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Publication Detail
Human brain mapping of the motor system after stroke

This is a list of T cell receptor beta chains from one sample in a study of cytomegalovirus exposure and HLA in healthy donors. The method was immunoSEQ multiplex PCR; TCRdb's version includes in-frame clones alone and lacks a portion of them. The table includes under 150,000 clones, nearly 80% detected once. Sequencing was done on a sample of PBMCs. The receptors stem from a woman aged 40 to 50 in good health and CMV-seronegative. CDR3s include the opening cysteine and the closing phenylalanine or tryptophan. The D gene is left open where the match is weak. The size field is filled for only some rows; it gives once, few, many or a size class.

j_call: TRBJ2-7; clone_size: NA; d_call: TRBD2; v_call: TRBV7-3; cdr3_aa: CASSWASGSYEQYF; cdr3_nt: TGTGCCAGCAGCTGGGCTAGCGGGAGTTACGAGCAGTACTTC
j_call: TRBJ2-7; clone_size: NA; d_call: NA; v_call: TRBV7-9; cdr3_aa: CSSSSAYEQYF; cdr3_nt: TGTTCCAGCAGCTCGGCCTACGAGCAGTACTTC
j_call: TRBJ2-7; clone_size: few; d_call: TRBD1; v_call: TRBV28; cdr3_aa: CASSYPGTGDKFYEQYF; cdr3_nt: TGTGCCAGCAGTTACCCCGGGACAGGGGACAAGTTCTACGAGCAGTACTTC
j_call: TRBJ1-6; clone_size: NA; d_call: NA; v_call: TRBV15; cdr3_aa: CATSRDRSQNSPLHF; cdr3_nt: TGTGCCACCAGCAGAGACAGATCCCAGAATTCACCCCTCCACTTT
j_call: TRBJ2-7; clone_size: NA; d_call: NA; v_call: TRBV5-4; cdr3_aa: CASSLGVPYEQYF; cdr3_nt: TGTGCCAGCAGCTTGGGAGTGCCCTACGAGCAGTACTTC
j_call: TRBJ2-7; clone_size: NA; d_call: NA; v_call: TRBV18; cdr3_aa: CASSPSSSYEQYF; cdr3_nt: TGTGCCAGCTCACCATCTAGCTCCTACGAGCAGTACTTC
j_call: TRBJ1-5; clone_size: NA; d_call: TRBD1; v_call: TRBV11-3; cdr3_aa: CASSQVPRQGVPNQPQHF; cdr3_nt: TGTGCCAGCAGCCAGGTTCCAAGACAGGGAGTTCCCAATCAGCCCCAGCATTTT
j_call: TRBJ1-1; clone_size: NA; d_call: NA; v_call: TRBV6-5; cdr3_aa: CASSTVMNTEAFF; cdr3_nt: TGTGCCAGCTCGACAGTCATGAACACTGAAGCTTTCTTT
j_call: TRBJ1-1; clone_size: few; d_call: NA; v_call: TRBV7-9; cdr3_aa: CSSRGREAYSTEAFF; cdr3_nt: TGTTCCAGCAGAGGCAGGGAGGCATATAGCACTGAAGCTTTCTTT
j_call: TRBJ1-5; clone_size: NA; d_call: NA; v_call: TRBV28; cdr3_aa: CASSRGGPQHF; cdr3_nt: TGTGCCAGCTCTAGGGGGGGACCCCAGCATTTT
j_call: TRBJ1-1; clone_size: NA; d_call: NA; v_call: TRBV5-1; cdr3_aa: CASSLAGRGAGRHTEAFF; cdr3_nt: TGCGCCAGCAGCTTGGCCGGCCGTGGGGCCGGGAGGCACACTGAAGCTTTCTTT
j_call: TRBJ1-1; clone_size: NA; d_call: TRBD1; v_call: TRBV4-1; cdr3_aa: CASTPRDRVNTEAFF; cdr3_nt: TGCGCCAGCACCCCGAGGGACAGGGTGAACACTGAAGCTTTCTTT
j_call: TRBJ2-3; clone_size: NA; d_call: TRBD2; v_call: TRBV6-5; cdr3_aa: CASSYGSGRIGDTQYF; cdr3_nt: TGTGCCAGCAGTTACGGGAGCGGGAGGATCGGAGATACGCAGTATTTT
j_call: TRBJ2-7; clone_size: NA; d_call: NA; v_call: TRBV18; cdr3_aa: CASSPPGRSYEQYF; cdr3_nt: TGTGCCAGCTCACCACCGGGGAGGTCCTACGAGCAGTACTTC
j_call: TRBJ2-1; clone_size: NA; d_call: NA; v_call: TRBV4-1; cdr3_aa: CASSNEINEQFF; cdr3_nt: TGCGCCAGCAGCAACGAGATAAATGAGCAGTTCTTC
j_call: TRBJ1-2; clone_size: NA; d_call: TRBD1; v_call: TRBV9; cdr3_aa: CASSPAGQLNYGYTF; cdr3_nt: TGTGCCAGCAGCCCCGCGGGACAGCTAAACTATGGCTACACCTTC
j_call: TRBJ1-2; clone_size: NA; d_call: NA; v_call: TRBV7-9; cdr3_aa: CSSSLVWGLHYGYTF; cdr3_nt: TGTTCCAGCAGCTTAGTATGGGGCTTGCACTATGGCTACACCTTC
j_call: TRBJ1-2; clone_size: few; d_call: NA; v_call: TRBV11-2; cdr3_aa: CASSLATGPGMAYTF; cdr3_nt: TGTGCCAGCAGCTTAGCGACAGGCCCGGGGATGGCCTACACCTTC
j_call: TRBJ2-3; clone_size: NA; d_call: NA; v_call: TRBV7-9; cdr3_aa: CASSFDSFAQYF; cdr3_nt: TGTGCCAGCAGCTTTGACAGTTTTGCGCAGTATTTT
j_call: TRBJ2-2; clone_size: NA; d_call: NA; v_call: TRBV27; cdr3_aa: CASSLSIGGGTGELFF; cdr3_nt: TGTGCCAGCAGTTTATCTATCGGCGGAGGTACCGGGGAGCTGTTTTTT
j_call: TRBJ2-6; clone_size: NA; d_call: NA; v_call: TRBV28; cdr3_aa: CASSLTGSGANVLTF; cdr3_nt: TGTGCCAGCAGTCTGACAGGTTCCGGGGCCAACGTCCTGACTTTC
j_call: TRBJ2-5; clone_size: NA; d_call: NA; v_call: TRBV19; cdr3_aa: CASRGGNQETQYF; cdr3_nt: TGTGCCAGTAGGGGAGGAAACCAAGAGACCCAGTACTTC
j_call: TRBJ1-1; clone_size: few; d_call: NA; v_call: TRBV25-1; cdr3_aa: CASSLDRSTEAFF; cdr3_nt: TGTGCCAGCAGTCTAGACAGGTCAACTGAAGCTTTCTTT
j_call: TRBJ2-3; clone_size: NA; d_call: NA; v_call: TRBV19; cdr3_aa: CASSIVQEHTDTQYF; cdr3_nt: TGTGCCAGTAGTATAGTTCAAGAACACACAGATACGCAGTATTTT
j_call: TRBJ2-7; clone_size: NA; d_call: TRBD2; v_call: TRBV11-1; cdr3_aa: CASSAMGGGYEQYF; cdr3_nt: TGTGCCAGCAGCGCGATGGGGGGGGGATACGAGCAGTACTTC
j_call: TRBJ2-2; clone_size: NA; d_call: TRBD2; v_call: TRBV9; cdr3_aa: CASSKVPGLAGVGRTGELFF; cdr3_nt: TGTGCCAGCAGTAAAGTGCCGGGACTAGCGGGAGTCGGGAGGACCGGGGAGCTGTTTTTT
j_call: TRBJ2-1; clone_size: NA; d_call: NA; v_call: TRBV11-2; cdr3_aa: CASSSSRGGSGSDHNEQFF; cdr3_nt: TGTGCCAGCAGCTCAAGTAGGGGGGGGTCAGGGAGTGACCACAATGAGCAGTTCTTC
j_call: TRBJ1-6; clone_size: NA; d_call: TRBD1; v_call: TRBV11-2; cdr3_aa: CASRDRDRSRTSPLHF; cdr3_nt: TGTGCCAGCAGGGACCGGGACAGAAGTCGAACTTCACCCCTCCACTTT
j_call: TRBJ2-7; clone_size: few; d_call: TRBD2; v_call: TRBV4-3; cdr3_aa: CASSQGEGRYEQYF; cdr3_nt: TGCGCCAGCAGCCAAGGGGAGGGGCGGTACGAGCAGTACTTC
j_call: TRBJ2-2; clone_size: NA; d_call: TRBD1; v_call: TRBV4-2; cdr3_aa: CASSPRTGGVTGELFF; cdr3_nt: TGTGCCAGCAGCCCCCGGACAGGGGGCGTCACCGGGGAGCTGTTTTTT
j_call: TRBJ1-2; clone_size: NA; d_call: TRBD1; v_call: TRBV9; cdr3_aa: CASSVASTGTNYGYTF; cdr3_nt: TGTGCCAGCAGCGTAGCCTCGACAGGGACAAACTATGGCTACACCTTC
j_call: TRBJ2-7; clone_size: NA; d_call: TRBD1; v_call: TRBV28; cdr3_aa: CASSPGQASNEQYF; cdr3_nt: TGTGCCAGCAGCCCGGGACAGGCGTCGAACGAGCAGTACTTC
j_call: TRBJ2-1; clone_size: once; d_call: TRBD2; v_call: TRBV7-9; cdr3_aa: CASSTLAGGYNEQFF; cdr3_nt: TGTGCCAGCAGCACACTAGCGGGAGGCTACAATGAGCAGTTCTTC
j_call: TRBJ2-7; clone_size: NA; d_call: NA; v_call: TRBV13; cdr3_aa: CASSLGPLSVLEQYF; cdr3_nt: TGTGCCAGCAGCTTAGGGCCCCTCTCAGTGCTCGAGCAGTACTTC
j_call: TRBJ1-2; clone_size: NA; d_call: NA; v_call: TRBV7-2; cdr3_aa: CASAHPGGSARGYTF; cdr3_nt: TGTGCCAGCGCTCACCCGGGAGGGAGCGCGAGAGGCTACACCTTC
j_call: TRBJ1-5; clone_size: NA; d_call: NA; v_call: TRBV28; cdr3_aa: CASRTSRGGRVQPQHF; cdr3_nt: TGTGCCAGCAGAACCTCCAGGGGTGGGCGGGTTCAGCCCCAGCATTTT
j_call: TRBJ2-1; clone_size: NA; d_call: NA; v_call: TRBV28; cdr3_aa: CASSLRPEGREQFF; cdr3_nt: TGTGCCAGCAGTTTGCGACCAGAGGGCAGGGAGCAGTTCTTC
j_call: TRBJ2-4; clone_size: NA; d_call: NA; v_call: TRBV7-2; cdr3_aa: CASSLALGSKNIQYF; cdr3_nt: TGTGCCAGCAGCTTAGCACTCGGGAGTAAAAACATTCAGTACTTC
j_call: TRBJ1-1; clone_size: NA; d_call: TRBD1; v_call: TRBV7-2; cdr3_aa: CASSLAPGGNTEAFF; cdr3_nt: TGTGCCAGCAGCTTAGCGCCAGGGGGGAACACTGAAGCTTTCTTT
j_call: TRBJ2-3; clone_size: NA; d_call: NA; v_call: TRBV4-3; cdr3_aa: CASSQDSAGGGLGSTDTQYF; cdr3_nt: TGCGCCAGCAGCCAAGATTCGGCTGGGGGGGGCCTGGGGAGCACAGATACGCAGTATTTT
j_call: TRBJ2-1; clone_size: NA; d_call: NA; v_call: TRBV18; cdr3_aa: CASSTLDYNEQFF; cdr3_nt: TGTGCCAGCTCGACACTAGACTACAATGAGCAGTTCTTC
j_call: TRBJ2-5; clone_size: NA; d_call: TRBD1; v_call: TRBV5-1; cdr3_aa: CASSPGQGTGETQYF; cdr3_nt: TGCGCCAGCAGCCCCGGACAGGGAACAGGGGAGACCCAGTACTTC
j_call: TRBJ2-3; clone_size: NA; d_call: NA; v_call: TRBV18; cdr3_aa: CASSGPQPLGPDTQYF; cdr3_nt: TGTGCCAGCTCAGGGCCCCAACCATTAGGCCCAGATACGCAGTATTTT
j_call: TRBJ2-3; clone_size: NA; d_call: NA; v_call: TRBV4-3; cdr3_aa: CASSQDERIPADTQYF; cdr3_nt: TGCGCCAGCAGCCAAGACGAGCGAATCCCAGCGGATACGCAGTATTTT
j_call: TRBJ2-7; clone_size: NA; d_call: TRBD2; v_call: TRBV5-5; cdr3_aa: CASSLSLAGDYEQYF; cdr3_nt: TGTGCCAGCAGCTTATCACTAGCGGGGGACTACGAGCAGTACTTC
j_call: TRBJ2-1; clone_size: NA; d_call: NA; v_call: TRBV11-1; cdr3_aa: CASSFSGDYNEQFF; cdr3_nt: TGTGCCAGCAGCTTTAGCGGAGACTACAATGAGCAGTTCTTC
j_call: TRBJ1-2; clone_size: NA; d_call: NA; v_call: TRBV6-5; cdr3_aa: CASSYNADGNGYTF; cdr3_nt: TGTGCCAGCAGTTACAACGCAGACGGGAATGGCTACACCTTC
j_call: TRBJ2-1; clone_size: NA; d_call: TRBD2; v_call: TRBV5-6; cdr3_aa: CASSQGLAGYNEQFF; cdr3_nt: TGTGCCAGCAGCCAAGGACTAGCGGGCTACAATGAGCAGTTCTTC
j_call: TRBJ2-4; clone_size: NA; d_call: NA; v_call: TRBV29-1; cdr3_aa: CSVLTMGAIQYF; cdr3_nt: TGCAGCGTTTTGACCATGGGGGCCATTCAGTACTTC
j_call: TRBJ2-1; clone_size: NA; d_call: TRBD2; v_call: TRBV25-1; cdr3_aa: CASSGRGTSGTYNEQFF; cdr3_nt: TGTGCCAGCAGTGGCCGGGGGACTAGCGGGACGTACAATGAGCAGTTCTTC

Introduction After stroke, recovery of useful upper-limb function occurs in only 50% of those with significant early paresis, leading to dramatically impaired quality of life and sense of well-being. For most patients, the term “rehabilitation” refers to approaches designed to improve societal participation and quality of life. In this sense, rehabilitation is often successful, but on its own may not take full advantage of the enormous potential for plastic change in the adult human brain, even after focal injury. We have learned much from studying animal models of focal brain injury, but the tools available for studying the working human brain are different to those used in animal models. In human subjects, experiments are performed at the level of neural systems rather than single cells or molecules. Both approaches have something to learn from the other, and it is likely that for a complete understanding of the way the brain responds to injury, both will be helpful. This chapter will concentrate on the ways that functional brain imaging has contributed to our understanding of how the brain responds to injury, and how it might be used in the future to help improve therapeutic approaches to stroke patients with persistent impairment. BOLD signal in cerebrovascular disease: Most functional imaging studies performed in stroke patients have used functional magnetic resonance imaging (fMRI), which relies on the blood oxygen level-dependent (BOLD) signal. The BOLD signal relies on the close coupling between blood flow and metabolism.
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